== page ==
As a Michigander, George Romney looms large here in the political Pantheon. He was the last Governor of Michigan to serve under the pre-1964 Constitution (with its 2-year gubernatorial terms), and the first to serve under the new. He was serving in the bright sunshine of Michiganian Greatness, himself coming into the government only after creating American Motors Corporation in 1955 with the merger of Nash-Kelvinator and Hudson Motors and a Fourth automobile manufacturer to compete with The Big Three. Romney in the late 1950’s had the same broad shoulders that his home state had.
Think of George Romney as the Lee Iaccoca of the 1950’s: Rushed in to save an industry, turned it around, and became a Prophet of American Free Enterprise.
The accolades poured over George Romney like a refreshing rain in a parched land, and he lapped them up, finally becoming governor of Michigan in 1962. After fourteen years of democratic dominance under Soapy Williams and John Swainson, Romney was seen as a Pied Piper of Republicanism, especially in the teeth of the JFK ascendency.
Like his son nearly 50 years later, George also went to great lengths to at once ingratiate himself to the New Frontier and to distance himself from conservatives. At one point, when he was pressed about the depths of his commitment to conservatism and if he supported Barry Goldwater, he responded “you know darned well I’m not!”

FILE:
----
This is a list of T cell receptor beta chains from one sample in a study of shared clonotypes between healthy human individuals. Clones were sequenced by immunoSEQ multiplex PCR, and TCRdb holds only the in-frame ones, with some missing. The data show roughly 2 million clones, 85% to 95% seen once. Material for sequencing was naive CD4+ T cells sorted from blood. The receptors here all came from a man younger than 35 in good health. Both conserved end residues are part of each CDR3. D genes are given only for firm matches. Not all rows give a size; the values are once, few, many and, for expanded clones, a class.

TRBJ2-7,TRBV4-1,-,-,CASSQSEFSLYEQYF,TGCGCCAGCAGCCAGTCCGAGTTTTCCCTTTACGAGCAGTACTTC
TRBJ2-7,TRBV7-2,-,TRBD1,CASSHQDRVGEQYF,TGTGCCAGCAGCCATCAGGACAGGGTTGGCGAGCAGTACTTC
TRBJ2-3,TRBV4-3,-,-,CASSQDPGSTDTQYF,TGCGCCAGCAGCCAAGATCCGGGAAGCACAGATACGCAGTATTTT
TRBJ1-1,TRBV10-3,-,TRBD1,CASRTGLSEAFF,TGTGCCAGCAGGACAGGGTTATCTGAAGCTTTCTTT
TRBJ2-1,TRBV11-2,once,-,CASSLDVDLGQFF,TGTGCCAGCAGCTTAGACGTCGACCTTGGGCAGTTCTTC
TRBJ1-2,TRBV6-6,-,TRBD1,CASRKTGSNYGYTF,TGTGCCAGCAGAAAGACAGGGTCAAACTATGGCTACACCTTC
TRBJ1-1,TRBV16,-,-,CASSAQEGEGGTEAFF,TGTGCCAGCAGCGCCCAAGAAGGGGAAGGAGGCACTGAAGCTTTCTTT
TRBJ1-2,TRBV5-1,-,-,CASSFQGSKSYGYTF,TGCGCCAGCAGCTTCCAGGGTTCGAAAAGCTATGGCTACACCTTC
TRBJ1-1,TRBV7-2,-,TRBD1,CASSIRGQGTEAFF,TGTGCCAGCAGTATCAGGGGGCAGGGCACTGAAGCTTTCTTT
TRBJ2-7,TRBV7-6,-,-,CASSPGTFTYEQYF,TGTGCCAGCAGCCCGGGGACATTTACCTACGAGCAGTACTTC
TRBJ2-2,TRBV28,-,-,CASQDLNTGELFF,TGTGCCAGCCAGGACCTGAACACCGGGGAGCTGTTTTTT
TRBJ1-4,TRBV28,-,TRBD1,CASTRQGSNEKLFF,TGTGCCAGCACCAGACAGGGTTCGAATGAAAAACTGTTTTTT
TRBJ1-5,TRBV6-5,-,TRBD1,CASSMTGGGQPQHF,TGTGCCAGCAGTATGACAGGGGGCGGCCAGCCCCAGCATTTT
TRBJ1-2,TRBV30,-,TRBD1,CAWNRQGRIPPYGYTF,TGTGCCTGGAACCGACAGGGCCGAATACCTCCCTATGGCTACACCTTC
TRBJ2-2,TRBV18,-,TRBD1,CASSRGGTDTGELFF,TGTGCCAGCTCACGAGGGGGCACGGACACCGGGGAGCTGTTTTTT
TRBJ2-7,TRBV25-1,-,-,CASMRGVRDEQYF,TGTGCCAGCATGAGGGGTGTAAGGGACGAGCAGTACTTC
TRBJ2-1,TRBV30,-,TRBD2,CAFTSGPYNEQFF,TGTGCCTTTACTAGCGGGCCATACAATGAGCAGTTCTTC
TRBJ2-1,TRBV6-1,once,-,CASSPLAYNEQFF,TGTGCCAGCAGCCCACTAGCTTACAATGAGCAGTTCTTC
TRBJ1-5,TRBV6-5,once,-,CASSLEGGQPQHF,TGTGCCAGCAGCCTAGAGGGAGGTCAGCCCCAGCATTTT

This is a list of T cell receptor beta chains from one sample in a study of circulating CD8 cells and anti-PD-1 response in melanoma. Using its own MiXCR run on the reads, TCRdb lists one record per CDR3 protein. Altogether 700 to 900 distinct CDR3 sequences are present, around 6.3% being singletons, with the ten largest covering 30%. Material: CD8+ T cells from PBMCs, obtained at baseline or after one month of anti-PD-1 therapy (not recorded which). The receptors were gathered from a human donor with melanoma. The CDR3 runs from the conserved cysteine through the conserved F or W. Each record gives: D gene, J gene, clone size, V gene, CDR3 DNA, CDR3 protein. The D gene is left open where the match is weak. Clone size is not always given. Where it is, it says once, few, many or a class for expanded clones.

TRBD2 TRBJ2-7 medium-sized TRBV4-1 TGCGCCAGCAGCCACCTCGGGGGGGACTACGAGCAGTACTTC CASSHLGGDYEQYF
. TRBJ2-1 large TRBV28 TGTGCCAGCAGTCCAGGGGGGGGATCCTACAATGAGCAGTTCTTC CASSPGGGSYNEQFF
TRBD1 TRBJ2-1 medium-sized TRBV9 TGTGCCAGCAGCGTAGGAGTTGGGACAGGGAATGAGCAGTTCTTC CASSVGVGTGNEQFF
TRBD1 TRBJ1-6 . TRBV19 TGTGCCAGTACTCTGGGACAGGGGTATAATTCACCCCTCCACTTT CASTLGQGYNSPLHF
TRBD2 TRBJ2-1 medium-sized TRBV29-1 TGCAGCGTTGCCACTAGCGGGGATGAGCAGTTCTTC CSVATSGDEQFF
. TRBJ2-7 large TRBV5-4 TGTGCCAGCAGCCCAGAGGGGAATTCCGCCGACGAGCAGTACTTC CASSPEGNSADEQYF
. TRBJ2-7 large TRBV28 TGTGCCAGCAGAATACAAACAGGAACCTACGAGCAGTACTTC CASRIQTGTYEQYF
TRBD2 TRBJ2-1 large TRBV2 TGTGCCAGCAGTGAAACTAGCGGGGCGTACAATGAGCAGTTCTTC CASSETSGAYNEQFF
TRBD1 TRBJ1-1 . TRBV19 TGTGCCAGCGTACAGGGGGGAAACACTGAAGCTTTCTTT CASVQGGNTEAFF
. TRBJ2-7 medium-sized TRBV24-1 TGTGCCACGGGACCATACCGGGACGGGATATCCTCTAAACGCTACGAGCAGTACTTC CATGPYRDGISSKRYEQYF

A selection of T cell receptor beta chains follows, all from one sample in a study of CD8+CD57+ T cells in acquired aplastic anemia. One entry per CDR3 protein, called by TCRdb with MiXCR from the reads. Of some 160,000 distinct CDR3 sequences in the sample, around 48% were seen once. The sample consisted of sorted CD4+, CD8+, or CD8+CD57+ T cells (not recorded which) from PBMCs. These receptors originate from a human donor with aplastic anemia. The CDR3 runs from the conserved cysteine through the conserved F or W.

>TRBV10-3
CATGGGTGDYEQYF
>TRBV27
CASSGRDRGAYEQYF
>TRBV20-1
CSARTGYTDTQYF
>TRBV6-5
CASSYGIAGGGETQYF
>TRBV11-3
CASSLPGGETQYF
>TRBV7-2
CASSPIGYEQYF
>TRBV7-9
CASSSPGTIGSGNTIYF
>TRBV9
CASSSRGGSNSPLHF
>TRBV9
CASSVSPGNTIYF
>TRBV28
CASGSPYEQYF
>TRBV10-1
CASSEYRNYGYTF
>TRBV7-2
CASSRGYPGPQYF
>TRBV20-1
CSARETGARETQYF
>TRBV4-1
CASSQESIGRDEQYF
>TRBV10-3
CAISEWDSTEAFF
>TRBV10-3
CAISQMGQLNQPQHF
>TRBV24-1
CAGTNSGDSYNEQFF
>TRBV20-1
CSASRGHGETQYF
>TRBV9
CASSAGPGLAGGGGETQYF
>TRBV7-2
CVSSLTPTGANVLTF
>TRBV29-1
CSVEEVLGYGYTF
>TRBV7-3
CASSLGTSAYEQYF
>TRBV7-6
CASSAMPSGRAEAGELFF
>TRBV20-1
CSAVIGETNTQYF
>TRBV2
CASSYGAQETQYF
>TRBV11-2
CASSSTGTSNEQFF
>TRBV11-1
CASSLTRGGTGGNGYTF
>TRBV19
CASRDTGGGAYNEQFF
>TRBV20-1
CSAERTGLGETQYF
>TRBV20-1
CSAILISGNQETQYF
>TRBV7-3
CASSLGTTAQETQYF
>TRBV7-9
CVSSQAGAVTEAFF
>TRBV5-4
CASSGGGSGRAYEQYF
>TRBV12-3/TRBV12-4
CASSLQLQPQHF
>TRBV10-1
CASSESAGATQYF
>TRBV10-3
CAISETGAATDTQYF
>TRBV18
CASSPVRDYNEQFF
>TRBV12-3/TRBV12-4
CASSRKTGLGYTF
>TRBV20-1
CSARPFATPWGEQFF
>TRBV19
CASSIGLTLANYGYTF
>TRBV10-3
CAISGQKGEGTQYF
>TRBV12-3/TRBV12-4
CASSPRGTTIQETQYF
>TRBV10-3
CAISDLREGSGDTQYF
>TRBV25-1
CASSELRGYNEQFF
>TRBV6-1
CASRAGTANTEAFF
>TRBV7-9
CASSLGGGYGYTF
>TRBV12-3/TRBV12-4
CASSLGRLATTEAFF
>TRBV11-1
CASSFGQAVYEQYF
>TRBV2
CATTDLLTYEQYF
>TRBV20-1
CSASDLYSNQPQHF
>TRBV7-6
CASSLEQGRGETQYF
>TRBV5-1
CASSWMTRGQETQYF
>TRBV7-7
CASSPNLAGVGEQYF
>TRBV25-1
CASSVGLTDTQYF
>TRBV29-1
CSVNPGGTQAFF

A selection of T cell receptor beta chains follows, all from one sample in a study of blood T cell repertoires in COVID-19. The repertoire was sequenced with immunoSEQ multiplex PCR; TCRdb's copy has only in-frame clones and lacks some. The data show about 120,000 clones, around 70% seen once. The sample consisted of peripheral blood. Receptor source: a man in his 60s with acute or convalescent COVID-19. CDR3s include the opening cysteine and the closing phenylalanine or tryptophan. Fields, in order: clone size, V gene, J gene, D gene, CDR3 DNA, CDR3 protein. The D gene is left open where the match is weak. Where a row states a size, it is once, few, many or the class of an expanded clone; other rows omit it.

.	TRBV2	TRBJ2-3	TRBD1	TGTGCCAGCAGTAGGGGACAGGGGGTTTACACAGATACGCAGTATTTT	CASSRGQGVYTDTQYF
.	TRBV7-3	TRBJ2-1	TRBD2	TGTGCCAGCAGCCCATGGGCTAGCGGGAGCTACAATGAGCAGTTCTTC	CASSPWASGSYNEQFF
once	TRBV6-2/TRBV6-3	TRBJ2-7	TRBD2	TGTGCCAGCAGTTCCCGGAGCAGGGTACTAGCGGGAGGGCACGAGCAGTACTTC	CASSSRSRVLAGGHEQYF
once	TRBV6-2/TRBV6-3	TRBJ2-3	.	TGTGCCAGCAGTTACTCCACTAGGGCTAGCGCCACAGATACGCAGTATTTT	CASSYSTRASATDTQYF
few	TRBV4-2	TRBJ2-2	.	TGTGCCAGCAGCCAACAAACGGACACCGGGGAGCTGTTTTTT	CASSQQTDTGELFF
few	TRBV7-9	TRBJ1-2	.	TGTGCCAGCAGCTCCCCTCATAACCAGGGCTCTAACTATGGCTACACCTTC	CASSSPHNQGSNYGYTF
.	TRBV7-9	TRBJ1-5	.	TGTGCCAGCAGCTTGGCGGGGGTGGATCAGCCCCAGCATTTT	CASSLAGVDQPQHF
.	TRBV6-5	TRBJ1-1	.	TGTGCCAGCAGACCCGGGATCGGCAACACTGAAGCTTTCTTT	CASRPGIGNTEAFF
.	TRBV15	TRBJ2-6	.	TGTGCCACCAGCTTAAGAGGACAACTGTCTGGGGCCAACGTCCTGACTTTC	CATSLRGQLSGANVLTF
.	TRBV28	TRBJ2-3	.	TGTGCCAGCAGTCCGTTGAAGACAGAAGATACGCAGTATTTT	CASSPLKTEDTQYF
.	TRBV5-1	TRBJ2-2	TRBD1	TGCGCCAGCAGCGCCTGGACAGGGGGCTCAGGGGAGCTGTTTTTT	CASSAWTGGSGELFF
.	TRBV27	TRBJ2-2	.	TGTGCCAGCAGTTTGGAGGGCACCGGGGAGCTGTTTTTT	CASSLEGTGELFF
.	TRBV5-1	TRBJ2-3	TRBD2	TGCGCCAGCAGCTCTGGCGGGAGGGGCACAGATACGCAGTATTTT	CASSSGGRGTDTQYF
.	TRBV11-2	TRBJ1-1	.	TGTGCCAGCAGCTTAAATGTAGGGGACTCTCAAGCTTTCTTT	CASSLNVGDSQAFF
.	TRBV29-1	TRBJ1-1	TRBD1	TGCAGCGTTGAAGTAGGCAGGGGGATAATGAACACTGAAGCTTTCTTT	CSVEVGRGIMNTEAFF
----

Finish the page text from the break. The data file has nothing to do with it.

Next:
Of course, it didn’t hurt that George had standard-issue Executive Style Salt and Pepper Hair, and a jutting lantern jaw. He was the very vision (caricature?) of governmental leadership. Of course, one of the warning flags about Romney’s governmental leadership skills sould have been his choice of Traverse City trust-fund boy and limp-spined moderate William Milliken as his Lieutenant Governor.
During his gubernatorial tenure, George Romney went on to massively increase state spending, and bulked up on the largest State spending spree for real property ever seen– before, or since. He bloated the social welfare agencies, and helped write into law that any state divided highway constructed at the time had to conform to the horrendously expensive interstate specifications –but without the federal government picking up the massively increased costs.But, it was the Go-Go 1960’s, so revenue was pouring into Lansing, and, unlike Swainson, Romney was running a surplus.
Thus, Romney found himself in genuine contention for the 1968 GOP Presidential Nomination, at least according to the Harris and Gallup Polls. So much so that, in late 1966, he ventured to South East Asia to get a first-hand look at the Vietnam conflict to brush up a bit on his foreign affairs bona-fides (certainly, the fever swamps of Vietnam weren’t the first vacation choice for a Michigan governor). Romney came back and pronounced the war a just and honorable pursuit.